Guided tour by deaf curator Mihailo Gordić
Part of the exhibition: Laboratory of the Museum of Yugoslavia
The program was canceled due to the illness of the participants
For three years now, the Museum of Yugoslavia has been implementing a program in which members of the Deaf community lead through the Museum’s permanent exhibition. On Saturday, November 14, at 11 a.m., as part of the “Museums for 10” manifestation, whose slogan is “Museums for Equality: Diversity and Inclusion”, the audience will be able to attend guided tour in Serbian sign language, with interpreters’ translation into Serbian. The guide will be Mihailo Gordić, a member of the Deaf community, who will present the permanent exhibition of the Museum from the perspective of this community, and the tour will be specific because it will additionally emphasize the topics related to marginalized groups.
The Museum of Yugoslavia launched the “Sign Museum” program in 2017, by training the first deaf guide, Mihailo Gordić, who, together with curator Sara Sopić, with the help of a sign language interpreter, selected items from the permanent exhibition, thus building his unique tour. The result is an interesting tour that views the history of Yugoslavia through the prism of the culture of the Deaf.
“For example, in regard of the photograph of the signing of peace in the Second World War, which shows Winston Churchill, Joseph Stalin and Theodore Roosevelt, I don’t talk only about the historical event but also about the disability of the American president, skillfully hidden from the public,” Mihailo Gordić said.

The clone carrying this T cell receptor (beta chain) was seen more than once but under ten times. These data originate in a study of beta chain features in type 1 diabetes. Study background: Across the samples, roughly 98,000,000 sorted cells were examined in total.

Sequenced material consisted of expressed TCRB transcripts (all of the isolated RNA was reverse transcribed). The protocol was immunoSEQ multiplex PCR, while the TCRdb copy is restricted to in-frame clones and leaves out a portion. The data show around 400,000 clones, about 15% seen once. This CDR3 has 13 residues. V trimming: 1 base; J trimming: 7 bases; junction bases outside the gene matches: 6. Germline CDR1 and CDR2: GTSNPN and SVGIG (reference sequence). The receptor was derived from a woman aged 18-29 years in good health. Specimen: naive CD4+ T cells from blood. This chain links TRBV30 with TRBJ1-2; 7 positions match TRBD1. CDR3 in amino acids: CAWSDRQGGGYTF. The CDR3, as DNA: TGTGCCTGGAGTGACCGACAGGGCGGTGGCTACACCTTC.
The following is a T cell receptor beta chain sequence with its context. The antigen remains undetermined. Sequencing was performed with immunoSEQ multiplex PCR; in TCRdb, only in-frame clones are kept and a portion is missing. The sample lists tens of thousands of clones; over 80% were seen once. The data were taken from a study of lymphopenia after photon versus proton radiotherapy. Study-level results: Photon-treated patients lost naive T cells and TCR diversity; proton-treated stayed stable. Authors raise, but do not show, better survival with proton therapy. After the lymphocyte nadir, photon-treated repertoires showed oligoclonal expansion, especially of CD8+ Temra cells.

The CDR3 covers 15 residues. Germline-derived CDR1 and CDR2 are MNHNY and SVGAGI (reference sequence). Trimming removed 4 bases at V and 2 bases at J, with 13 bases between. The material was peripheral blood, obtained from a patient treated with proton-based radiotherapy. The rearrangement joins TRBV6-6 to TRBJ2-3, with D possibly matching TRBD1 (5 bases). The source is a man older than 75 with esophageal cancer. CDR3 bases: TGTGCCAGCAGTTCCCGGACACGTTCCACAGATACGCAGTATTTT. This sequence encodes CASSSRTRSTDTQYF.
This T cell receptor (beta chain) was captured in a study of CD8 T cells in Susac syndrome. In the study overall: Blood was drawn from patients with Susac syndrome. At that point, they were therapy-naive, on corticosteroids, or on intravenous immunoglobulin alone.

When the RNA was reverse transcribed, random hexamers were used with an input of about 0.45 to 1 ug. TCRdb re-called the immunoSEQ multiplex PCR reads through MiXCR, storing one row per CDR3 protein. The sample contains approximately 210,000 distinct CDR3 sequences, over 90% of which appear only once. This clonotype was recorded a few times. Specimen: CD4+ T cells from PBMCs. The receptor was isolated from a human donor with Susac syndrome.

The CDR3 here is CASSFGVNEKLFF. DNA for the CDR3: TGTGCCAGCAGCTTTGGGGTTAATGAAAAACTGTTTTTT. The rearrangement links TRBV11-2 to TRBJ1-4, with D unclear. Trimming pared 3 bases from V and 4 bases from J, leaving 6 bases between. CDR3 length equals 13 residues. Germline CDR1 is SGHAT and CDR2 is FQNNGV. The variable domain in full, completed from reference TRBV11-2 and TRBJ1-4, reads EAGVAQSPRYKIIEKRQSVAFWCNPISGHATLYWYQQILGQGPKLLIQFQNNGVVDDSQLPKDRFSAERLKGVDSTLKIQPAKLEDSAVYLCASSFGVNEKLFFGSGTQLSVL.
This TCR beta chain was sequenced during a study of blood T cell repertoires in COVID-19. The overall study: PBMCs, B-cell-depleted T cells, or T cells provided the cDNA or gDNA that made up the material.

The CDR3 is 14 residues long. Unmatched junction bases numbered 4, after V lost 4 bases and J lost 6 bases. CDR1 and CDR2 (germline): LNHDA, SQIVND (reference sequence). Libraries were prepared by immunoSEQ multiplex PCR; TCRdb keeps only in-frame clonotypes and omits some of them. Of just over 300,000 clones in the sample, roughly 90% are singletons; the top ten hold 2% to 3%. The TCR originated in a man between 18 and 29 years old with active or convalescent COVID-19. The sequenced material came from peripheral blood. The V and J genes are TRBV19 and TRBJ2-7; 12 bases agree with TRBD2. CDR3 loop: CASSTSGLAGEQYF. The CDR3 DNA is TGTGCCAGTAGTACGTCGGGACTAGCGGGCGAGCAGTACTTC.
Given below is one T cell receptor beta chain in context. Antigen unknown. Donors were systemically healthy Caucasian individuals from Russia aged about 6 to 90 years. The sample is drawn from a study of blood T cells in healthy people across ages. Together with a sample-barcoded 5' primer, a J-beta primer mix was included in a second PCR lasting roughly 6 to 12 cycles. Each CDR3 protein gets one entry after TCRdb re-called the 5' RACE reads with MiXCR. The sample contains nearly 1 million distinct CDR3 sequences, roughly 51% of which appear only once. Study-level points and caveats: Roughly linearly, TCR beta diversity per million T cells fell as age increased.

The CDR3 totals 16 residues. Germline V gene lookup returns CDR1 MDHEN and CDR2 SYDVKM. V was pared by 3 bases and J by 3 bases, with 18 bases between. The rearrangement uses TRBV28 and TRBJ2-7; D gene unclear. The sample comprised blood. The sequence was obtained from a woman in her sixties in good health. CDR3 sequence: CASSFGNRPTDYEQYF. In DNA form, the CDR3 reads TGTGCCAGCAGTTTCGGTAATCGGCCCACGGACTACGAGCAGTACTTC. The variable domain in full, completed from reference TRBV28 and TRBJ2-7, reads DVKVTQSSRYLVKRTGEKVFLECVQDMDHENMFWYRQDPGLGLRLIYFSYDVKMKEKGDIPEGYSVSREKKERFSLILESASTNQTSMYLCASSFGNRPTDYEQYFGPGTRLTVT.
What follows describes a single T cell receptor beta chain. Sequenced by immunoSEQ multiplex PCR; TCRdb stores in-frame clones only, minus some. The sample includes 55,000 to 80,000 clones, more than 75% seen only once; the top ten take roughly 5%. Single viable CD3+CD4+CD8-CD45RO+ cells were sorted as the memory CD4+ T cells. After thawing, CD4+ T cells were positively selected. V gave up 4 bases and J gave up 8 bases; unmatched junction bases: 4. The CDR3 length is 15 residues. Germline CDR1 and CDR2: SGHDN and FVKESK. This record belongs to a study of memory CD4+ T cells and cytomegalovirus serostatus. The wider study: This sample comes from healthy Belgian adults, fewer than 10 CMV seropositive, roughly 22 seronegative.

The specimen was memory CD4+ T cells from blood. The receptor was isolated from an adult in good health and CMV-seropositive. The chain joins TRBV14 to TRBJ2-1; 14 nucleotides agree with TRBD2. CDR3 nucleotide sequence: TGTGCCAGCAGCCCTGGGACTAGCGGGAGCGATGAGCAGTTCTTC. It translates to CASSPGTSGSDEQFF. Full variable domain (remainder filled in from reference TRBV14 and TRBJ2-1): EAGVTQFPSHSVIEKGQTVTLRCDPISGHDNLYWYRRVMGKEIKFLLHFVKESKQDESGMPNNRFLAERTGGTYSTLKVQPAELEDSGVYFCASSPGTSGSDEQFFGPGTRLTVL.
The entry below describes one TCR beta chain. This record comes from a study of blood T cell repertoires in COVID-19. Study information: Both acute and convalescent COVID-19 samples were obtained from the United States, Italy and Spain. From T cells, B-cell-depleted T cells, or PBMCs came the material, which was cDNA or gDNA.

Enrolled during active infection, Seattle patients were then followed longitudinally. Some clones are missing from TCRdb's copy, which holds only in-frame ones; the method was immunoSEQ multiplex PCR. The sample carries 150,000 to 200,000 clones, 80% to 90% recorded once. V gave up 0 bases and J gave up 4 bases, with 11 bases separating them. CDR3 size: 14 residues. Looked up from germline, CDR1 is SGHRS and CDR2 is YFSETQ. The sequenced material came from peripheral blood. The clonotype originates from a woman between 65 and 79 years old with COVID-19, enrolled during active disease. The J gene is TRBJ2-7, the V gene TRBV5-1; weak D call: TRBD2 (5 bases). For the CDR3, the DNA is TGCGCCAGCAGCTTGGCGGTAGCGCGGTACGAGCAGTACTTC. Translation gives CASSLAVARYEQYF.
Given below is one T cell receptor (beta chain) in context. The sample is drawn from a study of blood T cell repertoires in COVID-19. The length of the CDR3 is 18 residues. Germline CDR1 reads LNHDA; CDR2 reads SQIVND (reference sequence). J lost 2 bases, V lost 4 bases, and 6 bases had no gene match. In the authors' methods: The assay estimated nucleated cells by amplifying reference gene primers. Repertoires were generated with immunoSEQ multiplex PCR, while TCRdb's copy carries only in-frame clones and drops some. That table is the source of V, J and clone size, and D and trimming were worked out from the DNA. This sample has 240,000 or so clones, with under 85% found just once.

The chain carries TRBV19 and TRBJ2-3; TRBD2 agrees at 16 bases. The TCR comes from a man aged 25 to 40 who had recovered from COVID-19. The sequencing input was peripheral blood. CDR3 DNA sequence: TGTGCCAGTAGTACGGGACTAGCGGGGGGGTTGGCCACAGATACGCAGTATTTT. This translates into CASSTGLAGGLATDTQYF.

Since the first tour, which was realized in 2018, the Museum of Yugoslavia has been visited by more than three hundred members of the local and international community of the Deaf, with guidance in their sign language.
“The availability of cultural content to the Deaf community is limited due to the lack of regular programs in Serbian sign language and the general lack of awareness that deaf people use another language. Therefore, deaf and hard of hearing people, due to communication barriers, usually are not able to follow cultural content, and on rare occasions when there is a translation into Serbian sign language, this is done with the help of an interpreter. For the first time in local museum practice, the ‘Sign Museum’ project has enabled members of the Deaf community to follow and participate in the creation of cultural content in their mother tongue, Serbian sign language,” Sara Sopić, curator, explains and adds,
“This approach to inclusive practices not only achieves the availability of content to members of a particular marginalized group, but it empowers them, gives them a voice and an active role in the fight for their rights. Also, equal involvement of members of the Deaf community in the creation and implementation of the project contributed to breaking down the prejudices about the Deaf, which is supported by the fact that the Museum has regular requests from hearing visitors to attend tours in Serbian sign language, with translation into Serbian, so we have decided to implement just such a program.”
Admission to the program is free, and due to compliance with measures to prevent and combat the infectious disease COVID-19, the number of visitors is limited to 15 and it is necessary to register in advance:
During the visit, it is mandatory to wear a protective mask and maintain a physical distance, which requires a distance of at least two meters between two visitors. Upon entering the Museum complex, it is obligatory to disinfect hands with alcohol and non-contact measurement of body temperature.
The Origins: The Background for Understanding the Museum of Yugoslavia
Creation of a European type of museum was affected by a number of practices and concepts of collecting, storing and usage of items.
New Mappings of Europe
Laboratory of the Museum of Yugoslavia
Second stage of the work on the permanent display